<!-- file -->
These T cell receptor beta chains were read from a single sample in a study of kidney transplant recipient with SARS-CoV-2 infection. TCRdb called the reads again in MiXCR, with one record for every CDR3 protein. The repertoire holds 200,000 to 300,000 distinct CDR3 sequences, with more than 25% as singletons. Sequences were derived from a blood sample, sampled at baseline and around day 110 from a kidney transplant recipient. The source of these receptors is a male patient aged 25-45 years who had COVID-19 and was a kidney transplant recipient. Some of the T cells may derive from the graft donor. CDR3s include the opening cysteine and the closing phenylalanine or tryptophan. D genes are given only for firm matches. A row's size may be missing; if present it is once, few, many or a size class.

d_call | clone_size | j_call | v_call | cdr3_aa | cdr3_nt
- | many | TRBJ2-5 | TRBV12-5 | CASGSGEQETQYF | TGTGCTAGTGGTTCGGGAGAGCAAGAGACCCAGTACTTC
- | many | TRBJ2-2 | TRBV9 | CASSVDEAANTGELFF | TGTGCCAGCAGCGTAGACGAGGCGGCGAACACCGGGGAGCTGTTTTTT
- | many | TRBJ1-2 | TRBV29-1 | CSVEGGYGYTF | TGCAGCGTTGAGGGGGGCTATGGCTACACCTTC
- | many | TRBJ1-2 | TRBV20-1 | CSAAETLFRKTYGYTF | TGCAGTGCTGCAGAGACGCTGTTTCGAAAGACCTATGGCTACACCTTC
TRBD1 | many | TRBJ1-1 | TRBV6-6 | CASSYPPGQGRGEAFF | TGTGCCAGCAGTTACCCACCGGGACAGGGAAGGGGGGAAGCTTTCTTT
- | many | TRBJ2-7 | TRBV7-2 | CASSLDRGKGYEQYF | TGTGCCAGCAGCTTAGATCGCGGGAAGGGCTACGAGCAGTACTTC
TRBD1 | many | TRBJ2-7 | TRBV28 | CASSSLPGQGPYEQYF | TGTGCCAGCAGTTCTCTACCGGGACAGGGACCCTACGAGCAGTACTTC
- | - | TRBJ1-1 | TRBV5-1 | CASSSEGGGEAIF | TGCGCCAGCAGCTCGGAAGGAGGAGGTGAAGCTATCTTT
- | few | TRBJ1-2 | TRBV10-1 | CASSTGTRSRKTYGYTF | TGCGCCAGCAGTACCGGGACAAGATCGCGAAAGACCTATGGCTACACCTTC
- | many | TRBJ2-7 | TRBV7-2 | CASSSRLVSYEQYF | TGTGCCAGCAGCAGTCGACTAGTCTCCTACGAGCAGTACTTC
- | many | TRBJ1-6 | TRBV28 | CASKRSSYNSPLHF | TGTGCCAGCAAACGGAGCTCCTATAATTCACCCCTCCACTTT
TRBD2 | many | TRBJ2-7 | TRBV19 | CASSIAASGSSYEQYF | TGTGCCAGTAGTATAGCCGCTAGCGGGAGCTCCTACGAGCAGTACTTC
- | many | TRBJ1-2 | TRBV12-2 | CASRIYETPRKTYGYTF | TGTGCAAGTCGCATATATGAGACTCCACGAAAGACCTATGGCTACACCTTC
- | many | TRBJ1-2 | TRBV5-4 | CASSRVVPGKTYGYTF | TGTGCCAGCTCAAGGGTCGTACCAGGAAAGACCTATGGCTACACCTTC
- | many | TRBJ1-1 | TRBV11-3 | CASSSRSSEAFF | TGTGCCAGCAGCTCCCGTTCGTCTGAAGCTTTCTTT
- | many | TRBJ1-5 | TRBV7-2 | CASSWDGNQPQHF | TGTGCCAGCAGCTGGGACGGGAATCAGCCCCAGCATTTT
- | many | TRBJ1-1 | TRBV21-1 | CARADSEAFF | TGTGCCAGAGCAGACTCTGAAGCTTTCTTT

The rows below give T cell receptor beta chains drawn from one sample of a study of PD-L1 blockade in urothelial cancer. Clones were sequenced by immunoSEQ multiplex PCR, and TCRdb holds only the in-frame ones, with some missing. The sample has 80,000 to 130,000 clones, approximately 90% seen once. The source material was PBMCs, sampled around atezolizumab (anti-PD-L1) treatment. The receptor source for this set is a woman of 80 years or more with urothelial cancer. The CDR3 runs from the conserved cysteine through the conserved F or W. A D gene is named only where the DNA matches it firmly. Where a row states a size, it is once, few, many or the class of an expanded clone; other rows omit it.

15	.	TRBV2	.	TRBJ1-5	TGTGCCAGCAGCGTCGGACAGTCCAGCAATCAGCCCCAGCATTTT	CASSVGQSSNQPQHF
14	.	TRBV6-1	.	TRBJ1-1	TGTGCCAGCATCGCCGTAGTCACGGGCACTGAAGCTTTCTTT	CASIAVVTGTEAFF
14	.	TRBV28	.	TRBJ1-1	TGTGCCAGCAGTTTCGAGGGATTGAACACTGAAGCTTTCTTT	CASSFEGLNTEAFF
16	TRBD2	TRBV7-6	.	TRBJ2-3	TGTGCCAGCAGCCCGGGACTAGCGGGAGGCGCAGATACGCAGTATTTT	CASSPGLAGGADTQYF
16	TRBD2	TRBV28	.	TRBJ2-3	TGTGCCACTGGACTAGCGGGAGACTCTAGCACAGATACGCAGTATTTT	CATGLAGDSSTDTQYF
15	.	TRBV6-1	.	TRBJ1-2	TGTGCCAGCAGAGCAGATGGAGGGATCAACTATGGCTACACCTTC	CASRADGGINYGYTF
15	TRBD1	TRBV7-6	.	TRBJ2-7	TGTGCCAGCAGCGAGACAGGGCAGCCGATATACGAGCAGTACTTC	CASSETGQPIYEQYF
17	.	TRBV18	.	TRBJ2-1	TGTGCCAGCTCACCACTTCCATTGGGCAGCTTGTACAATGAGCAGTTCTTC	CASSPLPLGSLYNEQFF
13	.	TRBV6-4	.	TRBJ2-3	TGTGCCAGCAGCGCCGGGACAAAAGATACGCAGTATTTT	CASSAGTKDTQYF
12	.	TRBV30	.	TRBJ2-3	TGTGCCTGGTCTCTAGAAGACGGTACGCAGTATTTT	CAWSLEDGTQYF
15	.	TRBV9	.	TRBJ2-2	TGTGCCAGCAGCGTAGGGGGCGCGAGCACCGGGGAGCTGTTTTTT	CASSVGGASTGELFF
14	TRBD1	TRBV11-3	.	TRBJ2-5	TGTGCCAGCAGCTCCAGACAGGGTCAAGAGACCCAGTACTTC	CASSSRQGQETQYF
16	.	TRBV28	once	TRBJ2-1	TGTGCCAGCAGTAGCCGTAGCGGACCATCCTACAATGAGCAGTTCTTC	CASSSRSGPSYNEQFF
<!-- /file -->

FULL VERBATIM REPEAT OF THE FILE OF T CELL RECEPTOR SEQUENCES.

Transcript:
These T cell receptor beta chains were read from a single sample in a study of kidney transplant recipient with SARS-CoV-2 infection. TCRdb called the reads again in MiXCR, with one record for every CDR3 protein. The repertoire holds 200,000 to 300,000 distinct CDR3 sequences, with more than 25% as singletons. Sequences were derived from a blood sample, sampled at baseline and around day 110 from a kidney transplant recipient. The source of these receptors is a male patient aged 25-45 years who had COVID-19 and was a kidney transplant recipient. Some of the T cells may derive from the graft donor. CDR3s include the opening cysteine and the closing phenylalanine or tryptophan. D genes are given only for firm matches. A row's size may be missing; if present it is once, few, many or a size class.

d_call | clone_size | j_call | v_call | cdr3_aa | cdr3_nt
- | many | TRBJ2-5 | TRBV12-5 | CASGSGEQETQYF | TGTGCTAGTGGTTCGGGAGAGCAAGAGACCCAGTACTTC
- | many | TRBJ2-2 | TRBV9 | CASSVDEAANTGELFF | TGTGCCAGCAGCGTAGACGAGGCGGCGAACACCGGGGAGCTGTTTTTT
- | many | TRBJ1-2 | TRBV29-1 | CSVEGGYGYTF | TGCAGCGTTGAGGGGGGCTATGGCTACACCTTC
- | many | TRBJ1-2 | TRBV20-1 | CSAAETLFRKTYGYTF | TGCAGTGCTGCAGAGACGCTGTTTCGAAAGACCTATGGCTACACCTTC
TRBD1 | many | TRBJ1-1 | TRBV6-6 | CASSYPPGQGRGEAFF | TGTGCCAGCAGTTACCCACCGGGACAGGGAAGGGGGGAAGCTTTCTTT
- | many | TRBJ2-7 | TRBV7-2 | CASSLDRGKGYEQYF | TGTGCCAGCAGCTTAGATCGCGGGAAGGGCTACGAGCAGTACTTC
TRBD1 | many | TRBJ2-7 | TRBV28 | CASSSLPGQGPYEQYF | TGTGCCAGCAGTTCTCTACCGGGACAGGGACCCTACGAGCAGTACTTC
- | - | TRBJ1-1 | TRBV5-1 | CASSSEGGGEAIF | TGCGCCAGCAGCTCGGAAGGAGGAGGTGAAGCTATCTTT
- | few | TRBJ1-2 | TRBV10-1 | CASSTGTRSRKTYGYTF | TGCGCCAGCAGTACCGGGACAAGATCGCGAAAGACCTATGGCTACACCTTC
- | many | TRBJ2-7 | TRBV7-2 | CASSSRLVSYEQYF | TGTGCCAGCAGCAGTCGACTAGTCTCCTACGAGCAGTACTTC
- | many | TRBJ1-6 | TRBV28 | CASKRSSYNSPLHF | TGTGCCAGCAAACGGAGCTCCTATAATTCACCCCTCCACTTT
TRBD2 | many | TRBJ2-7 | TRBV19 | CASSIAASGSSYEQYF | TGTGCCAGTAGTATAGCCGCTAGCGGGAGCTCCTACGAGCAGTACTTC
- | many | TRBJ1-2 | TRBV12-2 | CASRIYETPRKTYGYTF | TGTGCAAGTCGCATATATGAGACTCCACGAAAGACCTATGGCTACACCTTC
- | many | TRBJ1-2 | TRBV5-4 | CASSRVVPGKTYGYTF | TGTGCCAGCTCAAGGGTCGTACCAGGAAAGACCTATGGCTACACCTTC
- | many | TRBJ1-1 | TRBV11-3 | CASSSRSSEAFF | TGTGCCAGCAGCTCCCGTTCGTCTGAAGCTTTCTTT
- | many | TRBJ1-5 | TRBV7-2 | CASSWDGNQPQHF | TGTGCCAGCAGCTGGGACGGGAATCAGCCCCAGCATTTT
- | many | TRBJ1-1 | TRBV21-1 | CARADSEAFF | TGTGCCAGAGCAGACTCTGAAGCTTTCTTT

The rows below give T cell receptor beta chains drawn from one sample of a study of PD-L1 blockade in urothelial cancer. Clones were sequenced by immunoSEQ multiplex PCR, and TCRdb holds only the in-frame ones, with some missing. The sample has 80,000 to 130,000 clones, approximately 90% seen once. The source material was PBMCs, sampled around atezolizumab (anti-PD-L1) treatment. The receptor source for this set is a woman of 80 years or more with urothelial cancer. The CDR3 runs from the conserved cysteine through the conserved F or W. A D gene is named only where the DNA matches it firmly. Where a row states a size, it is once, few, many or the class of an expanded clone; other rows omit it.

15	.	TRBV2	.	TRBJ1-5	TGTGCCAGCAGCGTCGGACAGTCCAGCAATCAGCCCCAGCATTTT	CASSVGQSSNQPQHF
14	.	TRBV6-1	.	TRBJ1-1	TGTGCCAGCATCGCCGTAGTCACGGGCACTGAAGCTTTCTTT	CASIAVVTGTEAFF
14	.	TRBV28	.	TRBJ1-1	TGTGCCAGCAGTTTCGAGGGATTGAACACTGAAGCTTTCTTT	CASSFEGLNTEAFF
16	TRBD2	TRBV7-6	.	TRBJ2-3	TGTGCCAGCAGCCCGGGACTAGCGGGAGGCGCAGATACGCAGTATTTT	CASSPGLAGGADTQYF
16	TRBD2	TRBV28	.	TRBJ2-3	TGTGCCACTGGACTAGCGGGAGACTCTAGCACAGATACGCAGTATTTT	CATGLAGDSSTDTQYF
15	.	TRBV6-1	.	TRBJ1-2	TGTGCCAGCAGAGCAGATGGAGGGATCAACTATGGCTACACCTTC	CASRADGGINYGYTF
15	TRBD1	TRBV7-6	.	TRBJ2-7	TGTGCCAGCAGCGAGACAGGGCAGCCGATATACGAGCAGTACTTC	CASSETGQPIYEQYF
17	.	TRBV18	.	TRBJ2-1	TGTGCCAGCTCACCACTTCCATTGGGCAGCTTGTACAATGAGCAGTTCTTC	CASSPLPLGSLYNEQFF
13	.	TRBV6-4	.	TRBJ2-3	TGTGCCAGCAGCGCCGGGACAAAAGATACGCAGTATTTT	CASSAGTKDTQYF
12	.	TRBV30	.	TRBJ2-3	TGTGCCTGGTCTCTAGAAGACGGTACGCAGTATTTT	CAWSLEDGTQYF
15	.	TRBV9	.	TRBJ2-2	TGTGCCAGCAGCGTAGGGGGCGCGAGCACCGGGGAGCTGTTTTTT	CASSVGGASTGELFF
14	TRBD1	TRBV11-3	.	TRBJ2-5	TGTGCCAGCAGCTCCAGACAGGGTCAAGAGACCCAGTACTTC	CASSSRQGQETQYF
16	.	TRBV28	once	TRBJ2-1	TGTGCCAGCAGTAGCCGTAGCGGACCATCCTACAATGAGCAGTTCTTC	CASSSRSGPSYNEQFF